As reported on Live Science, the suggestion is that girls take cues from their dad as to how women are meant to be perceived and internalise those views to a surprising extent.

Dads that don’t subscribe to gendered rules of behaviour tended to have professionally aspirational daughters who didn’t see their gender as determining which paths were open to them.

And speaking of which…

We still suck at housework

You might be nodding furiously along with everything else on this list, so let’s have some real talk: while men are generally doing a far better job of being engaged with their families than previous generations, we’re not lifting our domestic chore game.

Here in Australia, the most recent Census report found one in four men (not just dads) do zero housework. And this is consistent with international trends.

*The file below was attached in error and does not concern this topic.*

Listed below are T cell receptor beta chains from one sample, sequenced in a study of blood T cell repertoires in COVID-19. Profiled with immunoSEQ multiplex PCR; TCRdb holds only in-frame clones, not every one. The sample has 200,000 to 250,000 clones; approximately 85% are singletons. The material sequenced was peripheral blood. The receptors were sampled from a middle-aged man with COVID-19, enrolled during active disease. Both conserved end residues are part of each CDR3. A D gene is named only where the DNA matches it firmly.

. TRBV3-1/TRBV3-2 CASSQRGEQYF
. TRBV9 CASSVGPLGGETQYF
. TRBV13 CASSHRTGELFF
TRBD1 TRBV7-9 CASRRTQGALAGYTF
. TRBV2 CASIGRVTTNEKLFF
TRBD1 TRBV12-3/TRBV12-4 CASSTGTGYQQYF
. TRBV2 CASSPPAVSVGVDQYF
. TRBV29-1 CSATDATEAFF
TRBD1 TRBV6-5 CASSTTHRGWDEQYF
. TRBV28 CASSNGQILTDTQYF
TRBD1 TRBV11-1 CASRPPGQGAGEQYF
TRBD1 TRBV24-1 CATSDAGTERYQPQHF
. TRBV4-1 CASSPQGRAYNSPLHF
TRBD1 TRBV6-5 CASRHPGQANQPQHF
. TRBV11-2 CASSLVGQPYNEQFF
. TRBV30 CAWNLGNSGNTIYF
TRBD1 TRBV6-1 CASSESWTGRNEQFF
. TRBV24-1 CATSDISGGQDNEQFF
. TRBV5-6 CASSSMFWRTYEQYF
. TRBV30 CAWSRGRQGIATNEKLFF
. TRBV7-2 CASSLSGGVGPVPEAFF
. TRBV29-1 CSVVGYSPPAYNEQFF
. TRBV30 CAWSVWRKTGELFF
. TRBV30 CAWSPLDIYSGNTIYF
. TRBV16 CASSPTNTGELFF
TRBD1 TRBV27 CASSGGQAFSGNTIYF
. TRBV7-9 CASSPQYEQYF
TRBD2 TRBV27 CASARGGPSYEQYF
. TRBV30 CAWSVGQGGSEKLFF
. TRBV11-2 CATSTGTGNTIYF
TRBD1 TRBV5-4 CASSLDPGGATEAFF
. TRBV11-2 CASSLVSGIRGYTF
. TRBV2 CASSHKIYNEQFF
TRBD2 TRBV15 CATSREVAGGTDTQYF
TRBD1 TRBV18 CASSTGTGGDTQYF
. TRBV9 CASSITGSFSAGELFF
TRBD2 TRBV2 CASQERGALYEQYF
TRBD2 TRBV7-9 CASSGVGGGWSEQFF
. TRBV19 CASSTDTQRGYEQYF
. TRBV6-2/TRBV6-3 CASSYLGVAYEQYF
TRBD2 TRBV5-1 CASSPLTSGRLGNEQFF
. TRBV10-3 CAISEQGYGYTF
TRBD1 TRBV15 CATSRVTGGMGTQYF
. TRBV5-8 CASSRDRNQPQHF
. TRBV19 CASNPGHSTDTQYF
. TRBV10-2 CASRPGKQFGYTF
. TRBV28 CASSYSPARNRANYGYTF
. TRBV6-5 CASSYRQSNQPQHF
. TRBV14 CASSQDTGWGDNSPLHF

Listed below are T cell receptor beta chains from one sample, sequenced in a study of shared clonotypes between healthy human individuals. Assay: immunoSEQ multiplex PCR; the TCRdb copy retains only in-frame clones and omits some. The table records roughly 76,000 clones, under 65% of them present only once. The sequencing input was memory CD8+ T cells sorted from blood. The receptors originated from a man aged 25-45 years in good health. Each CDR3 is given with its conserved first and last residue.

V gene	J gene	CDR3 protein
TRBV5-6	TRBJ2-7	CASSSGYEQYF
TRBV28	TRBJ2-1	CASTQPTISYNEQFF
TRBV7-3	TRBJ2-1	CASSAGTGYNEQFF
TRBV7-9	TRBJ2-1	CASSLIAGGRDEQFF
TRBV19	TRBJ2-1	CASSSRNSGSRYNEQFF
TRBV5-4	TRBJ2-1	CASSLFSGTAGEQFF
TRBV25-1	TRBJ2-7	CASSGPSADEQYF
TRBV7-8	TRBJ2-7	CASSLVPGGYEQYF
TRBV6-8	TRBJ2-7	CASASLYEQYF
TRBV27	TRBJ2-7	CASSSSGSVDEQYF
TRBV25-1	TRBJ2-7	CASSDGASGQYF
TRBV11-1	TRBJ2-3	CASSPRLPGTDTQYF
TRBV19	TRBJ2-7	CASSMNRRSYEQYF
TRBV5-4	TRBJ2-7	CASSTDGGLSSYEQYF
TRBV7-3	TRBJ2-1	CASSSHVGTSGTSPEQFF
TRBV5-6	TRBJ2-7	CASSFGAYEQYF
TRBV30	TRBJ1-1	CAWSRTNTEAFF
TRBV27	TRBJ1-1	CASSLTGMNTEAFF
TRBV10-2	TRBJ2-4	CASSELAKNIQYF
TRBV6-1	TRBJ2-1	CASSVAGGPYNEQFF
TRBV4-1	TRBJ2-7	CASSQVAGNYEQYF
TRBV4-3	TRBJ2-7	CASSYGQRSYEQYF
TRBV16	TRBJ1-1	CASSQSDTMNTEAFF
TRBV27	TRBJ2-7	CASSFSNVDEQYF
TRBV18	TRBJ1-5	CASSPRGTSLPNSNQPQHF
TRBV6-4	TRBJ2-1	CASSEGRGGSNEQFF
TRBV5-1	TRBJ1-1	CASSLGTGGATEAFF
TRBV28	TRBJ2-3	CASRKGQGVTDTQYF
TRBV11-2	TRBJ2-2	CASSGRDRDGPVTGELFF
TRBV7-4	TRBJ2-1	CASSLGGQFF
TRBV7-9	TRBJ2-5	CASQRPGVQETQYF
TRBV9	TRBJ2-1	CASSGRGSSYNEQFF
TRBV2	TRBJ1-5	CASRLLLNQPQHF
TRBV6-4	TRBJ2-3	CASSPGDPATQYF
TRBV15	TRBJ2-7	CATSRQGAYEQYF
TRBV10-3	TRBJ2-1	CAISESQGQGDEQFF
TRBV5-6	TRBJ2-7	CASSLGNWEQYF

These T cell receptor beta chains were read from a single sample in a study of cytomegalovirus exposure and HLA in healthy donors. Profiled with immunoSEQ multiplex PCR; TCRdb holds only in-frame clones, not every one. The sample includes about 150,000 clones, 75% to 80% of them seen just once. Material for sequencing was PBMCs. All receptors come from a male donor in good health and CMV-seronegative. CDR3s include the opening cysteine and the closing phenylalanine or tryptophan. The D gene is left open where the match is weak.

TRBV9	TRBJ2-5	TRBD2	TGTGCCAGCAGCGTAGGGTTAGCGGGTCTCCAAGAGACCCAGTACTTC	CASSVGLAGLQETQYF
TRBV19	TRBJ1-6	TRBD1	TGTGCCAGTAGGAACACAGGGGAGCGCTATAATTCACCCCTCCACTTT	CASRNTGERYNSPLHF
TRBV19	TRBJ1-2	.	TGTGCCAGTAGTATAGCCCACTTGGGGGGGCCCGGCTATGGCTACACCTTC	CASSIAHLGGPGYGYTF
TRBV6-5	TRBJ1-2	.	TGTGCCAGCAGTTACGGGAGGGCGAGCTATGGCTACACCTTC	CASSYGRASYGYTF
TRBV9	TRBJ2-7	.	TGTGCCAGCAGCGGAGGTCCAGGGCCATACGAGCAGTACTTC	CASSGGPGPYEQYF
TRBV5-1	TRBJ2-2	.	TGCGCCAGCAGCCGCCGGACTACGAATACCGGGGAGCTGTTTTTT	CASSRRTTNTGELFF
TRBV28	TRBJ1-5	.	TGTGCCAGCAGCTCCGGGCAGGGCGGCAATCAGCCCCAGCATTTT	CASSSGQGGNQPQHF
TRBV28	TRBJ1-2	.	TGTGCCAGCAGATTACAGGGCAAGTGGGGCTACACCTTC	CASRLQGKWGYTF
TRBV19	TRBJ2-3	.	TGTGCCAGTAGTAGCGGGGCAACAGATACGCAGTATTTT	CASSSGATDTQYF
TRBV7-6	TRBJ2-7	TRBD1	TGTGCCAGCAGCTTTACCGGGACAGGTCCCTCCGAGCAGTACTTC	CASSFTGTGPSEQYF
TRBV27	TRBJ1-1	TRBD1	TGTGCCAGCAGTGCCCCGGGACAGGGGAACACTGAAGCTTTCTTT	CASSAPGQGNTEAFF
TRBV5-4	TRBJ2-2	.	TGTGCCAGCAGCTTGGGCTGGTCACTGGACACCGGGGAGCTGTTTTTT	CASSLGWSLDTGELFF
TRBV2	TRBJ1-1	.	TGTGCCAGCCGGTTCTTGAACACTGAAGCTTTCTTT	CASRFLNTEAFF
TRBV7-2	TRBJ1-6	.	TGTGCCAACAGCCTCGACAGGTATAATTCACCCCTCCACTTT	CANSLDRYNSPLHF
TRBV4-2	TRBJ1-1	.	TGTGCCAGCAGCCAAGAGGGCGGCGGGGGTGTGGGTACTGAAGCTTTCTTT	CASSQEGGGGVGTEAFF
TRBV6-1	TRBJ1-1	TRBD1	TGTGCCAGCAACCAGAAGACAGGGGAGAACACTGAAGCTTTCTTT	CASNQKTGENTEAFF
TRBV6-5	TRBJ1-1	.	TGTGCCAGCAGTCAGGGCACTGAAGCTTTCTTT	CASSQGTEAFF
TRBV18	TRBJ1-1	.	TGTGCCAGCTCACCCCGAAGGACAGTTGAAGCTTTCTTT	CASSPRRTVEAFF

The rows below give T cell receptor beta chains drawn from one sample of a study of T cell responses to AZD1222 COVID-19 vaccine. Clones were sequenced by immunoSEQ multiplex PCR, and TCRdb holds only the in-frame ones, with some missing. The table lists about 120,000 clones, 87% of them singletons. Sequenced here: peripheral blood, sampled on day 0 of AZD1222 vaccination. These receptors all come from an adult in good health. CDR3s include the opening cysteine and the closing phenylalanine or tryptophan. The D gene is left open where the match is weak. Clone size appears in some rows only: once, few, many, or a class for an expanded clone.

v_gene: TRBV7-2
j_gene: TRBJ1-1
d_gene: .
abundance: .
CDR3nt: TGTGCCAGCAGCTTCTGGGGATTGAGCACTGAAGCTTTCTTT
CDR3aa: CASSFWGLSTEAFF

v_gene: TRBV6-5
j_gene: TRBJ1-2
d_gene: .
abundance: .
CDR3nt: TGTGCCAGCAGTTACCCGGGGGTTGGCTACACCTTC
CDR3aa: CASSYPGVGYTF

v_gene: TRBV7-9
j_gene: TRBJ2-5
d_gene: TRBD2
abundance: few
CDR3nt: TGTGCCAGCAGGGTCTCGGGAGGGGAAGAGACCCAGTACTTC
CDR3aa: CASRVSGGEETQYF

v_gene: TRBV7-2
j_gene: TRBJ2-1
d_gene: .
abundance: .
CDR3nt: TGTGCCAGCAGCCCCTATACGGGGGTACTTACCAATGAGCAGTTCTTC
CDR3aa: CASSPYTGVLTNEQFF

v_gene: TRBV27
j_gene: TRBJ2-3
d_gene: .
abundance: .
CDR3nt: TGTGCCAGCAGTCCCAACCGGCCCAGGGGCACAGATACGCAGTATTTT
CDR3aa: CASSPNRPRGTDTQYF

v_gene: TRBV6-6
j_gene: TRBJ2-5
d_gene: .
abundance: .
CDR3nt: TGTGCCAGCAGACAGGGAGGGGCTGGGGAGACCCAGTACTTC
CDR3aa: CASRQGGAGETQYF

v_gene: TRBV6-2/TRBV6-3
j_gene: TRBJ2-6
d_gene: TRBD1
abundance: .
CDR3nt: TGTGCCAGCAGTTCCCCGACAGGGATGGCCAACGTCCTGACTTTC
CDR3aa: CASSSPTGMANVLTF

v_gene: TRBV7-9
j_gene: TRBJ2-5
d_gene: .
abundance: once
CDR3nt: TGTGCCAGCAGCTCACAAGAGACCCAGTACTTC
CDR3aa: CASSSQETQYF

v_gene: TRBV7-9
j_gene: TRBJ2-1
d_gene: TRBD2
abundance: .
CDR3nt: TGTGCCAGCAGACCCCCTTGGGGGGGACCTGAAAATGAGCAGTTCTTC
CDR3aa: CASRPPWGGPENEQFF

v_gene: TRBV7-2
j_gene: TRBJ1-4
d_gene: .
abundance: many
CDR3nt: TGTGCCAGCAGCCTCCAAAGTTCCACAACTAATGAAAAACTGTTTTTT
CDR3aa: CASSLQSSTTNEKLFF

It doesn’t matter where dads are, science concludes: they’re not doing their damn share.

And before you argue that it’s different for dads, in 2015 Save The Children published a study of fathers’ attitudes to child rearing and found that while fathers were more involved in their children’s upbringing, the research still concluded that there was a massive disparity in looking after the household.

“On average, women perform more hours of domestic work and caring for children than men, even when earning equal or more than men in paid employment,” it stated.

In other words, gents, quit reading this and go scrub a pot or run the Dyson over the rugs. Our long-suffering co-parents could do with the support.